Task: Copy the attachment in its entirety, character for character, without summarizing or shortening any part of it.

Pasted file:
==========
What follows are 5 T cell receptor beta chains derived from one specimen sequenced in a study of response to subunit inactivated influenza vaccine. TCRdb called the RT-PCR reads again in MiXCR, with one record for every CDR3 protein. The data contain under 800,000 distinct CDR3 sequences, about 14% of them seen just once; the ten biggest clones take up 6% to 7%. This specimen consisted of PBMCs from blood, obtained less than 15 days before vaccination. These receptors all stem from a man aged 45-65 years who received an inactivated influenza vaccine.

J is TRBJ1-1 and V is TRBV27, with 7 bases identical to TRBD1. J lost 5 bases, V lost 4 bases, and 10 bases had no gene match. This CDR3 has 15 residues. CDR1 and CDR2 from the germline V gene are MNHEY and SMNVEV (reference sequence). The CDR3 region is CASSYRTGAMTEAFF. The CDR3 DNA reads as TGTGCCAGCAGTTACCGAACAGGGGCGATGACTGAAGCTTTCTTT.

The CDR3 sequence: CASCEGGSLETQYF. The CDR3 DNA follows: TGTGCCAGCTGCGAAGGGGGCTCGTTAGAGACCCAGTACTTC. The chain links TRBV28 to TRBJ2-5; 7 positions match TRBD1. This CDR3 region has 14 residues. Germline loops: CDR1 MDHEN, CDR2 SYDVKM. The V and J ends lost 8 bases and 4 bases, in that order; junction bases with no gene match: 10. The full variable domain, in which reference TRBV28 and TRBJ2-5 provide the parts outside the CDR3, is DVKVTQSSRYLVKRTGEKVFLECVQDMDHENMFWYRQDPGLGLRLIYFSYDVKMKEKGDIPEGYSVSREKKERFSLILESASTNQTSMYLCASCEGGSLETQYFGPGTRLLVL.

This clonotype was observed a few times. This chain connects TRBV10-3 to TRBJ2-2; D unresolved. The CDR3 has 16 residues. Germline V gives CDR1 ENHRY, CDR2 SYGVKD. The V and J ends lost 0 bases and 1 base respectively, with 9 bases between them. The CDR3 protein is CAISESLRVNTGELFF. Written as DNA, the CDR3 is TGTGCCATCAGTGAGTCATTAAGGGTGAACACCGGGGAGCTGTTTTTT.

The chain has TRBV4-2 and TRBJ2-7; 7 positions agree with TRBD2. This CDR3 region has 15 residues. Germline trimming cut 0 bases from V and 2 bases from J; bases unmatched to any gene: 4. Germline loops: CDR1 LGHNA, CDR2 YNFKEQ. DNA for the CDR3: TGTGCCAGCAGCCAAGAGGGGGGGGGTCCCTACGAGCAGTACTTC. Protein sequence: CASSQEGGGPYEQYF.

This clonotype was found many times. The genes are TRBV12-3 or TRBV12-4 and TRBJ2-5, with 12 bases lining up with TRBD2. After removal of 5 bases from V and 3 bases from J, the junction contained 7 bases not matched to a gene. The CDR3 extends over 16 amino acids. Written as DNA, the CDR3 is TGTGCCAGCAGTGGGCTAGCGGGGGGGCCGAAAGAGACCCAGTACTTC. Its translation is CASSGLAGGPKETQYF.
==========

What follows are 5 T cell receptor beta chains derived from one specimen sequenced in a study of response to subunit inactivated influenza vaccine. TCRdb called the RT-PCR reads again in MiXCR, with one record for every CDR3 protein. The data contain under 800,000 distinct CDR3 sequences, about 14% of them seen just once; the ten biggest clones take up 6% to 7%. This specimen consisted of PBMCs from blood, obtained less than 15 days before vaccination. These receptors all stem from a man aged 45-65 years who received an inactivated influenza vaccine.

J is TRBJ1-1 and V is TRBV27, with 7 bases identical to TRBD1. J lost 5 bases, V lost 4 bases, and 10 bases had no gene match. This CDR3 has 15 residues. CDR1 and CDR2 from the germline V gene are MNHEY and SMNVEV (reference sequence). The CDR3 region is CASSYRTGAMTEAFF. The CDR3 DNA reads as TGTGCCAGCAGTTACCGAACAGGGGCGATGACTGAAGCTTTCTTT.

The CDR3 sequence: CASCEGGSLETQYF. The CDR3 DNA follows: TGTGCCAGCTGCGAAGGGGGCTCGTTAGAGACCCAGTACTTC. The chain links TRBV28 to TRBJ2-5; 7 positions match TRBD1. This CDR3 region has 14 residues. Germline loops: CDR1 MDHEN, CDR2 SYDVKM. The V and J ends lost 8 bases and 4 bases, in that order; junction bases with no gene match: 10. The full variable domain, in which reference TRBV28 and TRBJ2-5 provide the parts outside the CDR3, is DVKVTQSSRYLVKRTGEKVFLECVQDMDHENMFWYRQDPGLGLRLIYFSYDVKMKEKGDIPEGYSVSREKKERFSLILESASTNQTSMYLCASCEGGSLETQYFGPGTRLLVL.

This clonotype was observed a few times. This chain connects TRBV10-3 to TRBJ2-2; D unresolved. The CDR3 has 16 residues. Germline V gives CDR1 ENHRY, CDR2 SYGVKD. The V and J ends lost 0 bases and 1 base respectively, with 9 bases between them. The CDR3 protein is CAISESLRVNTGELFF. Written as DNA, the CDR3 is TGTGCCATCAGTGAGTCATTAAGGGTGAACACCGGGGAGCTGTTTTTT.

The chain has TRBV4-2 and TRBJ2-7; 7 positions agree with TRBD2. This CDR3 region has 15 residues. Germline trimming cut 0 bases from V and 2 bases from J; bases unmatched to any gene: 4. Germline loops: CDR1 LGHNA, CDR2 YNFKEQ. DNA for the CDR3: TGTGCCAGCAGCCAAGAGGGGGGGGGTCCCTACGAGCAGTACTTC. Protein sequence: CASSQEGGGPYEQYF.

This clonotype was found many times. The genes are TRBV12-3 or TRBV12-4 and TRBJ2-5, with 12 bases lining up with TRBD2. After removal of 5 bases from V and 3 bases from J, the junction contained 7 bases not matched to a gene. The CDR3 extends over 16 amino acids. Written as DNA, the CDR3 is TGTGCCAGCAGTGGGCTAGCGGGGGGGCCGAAAGAGACCCAGTACTTC. Its translation is CASSGLAGGPKETQYF.